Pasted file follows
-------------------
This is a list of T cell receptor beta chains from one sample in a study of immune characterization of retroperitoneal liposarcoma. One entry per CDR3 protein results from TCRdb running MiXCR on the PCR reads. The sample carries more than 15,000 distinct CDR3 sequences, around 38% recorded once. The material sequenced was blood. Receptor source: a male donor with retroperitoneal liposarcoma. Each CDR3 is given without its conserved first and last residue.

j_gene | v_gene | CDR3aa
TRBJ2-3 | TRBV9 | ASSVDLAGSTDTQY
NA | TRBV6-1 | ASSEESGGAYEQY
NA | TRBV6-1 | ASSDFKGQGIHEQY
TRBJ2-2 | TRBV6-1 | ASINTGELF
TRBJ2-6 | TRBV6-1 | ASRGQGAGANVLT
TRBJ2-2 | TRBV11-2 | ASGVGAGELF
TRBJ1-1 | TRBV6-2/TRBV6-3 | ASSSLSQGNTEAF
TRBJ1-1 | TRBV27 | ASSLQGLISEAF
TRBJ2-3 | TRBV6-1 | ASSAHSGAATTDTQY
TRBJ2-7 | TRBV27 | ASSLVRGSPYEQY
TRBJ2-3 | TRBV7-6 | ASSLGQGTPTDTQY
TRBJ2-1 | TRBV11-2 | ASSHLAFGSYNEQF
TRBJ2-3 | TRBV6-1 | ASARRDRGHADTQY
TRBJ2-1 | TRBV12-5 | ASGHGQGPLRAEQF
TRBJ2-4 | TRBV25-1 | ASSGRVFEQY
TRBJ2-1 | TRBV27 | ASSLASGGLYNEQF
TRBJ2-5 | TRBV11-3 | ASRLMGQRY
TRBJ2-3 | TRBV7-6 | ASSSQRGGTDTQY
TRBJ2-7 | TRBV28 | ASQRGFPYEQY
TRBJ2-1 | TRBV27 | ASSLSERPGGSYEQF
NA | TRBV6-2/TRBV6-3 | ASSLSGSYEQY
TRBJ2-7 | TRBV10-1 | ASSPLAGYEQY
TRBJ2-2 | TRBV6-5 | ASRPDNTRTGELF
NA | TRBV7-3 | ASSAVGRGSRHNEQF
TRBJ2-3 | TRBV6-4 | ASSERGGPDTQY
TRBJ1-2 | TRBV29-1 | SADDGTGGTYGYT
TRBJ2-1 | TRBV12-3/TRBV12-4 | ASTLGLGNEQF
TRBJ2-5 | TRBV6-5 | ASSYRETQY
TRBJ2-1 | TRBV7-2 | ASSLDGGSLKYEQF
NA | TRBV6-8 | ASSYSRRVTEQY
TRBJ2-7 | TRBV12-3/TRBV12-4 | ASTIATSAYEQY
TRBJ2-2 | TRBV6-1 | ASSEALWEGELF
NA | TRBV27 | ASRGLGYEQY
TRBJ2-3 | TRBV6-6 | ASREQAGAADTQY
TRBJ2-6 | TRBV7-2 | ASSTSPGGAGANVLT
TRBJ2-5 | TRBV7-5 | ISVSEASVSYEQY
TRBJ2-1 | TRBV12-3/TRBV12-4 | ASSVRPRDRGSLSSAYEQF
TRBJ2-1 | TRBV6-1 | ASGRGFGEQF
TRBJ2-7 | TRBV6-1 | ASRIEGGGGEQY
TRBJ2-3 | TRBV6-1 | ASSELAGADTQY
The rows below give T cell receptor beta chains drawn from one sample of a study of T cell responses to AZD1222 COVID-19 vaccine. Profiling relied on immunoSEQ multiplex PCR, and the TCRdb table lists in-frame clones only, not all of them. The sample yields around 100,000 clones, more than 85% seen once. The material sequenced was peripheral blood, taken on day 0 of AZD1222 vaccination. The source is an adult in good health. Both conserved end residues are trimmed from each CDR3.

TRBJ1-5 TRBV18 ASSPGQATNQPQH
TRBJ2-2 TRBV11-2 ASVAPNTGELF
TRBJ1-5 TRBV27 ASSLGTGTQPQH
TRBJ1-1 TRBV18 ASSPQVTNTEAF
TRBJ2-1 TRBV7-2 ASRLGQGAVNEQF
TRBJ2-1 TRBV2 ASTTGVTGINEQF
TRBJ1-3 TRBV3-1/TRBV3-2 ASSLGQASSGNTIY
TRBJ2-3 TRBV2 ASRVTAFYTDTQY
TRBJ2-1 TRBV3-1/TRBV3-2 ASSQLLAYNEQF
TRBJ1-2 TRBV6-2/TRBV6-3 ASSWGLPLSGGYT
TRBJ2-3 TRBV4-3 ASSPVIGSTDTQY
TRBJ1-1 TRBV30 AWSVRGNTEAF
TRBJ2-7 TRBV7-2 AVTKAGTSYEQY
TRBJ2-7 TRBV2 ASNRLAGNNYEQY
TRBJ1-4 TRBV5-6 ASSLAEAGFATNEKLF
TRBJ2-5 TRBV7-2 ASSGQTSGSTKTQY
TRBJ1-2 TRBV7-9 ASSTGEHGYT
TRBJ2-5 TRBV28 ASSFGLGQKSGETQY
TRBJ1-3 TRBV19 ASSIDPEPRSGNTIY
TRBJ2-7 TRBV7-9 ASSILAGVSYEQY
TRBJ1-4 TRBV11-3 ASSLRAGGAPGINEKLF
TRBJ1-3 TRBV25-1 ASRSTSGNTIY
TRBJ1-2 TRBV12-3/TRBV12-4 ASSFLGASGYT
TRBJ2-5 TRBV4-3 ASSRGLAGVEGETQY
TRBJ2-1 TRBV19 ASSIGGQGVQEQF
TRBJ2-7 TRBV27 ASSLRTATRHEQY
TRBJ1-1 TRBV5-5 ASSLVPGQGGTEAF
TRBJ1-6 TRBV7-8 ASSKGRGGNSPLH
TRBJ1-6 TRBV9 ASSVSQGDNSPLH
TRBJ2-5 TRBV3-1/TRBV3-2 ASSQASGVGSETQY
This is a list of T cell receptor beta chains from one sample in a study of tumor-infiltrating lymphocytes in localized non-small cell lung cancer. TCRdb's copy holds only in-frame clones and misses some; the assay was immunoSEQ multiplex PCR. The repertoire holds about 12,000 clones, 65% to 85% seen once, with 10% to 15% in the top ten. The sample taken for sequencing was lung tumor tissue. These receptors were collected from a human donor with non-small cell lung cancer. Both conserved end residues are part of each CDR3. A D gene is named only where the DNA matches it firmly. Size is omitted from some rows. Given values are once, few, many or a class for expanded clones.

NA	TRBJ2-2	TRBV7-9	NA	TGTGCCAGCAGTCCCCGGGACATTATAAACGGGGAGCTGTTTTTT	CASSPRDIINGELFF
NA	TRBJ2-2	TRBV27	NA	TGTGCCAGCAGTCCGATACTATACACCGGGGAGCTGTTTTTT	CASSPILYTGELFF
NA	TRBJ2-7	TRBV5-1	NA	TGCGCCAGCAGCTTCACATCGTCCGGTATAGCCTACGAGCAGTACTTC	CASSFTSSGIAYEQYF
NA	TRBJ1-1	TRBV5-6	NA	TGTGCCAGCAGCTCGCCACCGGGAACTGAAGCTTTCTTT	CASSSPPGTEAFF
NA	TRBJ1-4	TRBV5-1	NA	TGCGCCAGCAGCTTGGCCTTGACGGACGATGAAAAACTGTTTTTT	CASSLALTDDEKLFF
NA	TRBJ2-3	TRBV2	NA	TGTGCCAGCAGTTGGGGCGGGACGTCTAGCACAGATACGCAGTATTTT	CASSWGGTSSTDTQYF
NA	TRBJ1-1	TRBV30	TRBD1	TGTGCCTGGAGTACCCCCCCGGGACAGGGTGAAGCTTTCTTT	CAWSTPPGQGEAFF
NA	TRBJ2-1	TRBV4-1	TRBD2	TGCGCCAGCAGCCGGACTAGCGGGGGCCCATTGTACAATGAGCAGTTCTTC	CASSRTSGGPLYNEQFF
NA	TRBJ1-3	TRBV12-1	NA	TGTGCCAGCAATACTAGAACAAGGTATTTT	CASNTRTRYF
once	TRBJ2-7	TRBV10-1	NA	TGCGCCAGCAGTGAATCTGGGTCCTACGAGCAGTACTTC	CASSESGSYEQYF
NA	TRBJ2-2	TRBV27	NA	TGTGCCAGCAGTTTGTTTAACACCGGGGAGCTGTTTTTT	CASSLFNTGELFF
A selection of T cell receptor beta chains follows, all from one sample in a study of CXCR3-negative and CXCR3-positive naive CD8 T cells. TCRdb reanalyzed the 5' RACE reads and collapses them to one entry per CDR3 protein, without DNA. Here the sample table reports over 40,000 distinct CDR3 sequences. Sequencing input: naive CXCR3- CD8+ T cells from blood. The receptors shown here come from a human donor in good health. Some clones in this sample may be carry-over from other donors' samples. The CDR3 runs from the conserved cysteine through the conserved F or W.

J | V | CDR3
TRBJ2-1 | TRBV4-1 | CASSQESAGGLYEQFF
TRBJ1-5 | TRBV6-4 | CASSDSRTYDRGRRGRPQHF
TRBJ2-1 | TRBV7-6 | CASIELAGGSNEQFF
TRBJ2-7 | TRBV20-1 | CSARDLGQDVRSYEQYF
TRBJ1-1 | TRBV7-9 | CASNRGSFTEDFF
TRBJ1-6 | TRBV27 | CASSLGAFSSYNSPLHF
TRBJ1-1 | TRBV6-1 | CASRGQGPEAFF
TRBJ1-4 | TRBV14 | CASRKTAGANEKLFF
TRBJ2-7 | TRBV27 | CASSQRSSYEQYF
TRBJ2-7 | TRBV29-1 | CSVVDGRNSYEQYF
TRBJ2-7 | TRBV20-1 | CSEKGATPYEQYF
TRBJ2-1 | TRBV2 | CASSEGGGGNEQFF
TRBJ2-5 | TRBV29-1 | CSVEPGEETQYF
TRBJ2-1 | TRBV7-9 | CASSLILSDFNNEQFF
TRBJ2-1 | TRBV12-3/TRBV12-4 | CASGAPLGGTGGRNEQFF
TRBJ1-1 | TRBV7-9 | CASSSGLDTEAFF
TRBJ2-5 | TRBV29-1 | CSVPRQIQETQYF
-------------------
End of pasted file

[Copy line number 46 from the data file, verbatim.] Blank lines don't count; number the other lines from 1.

TRBJ1-5 TRBV27 ASSLGTGTQPQH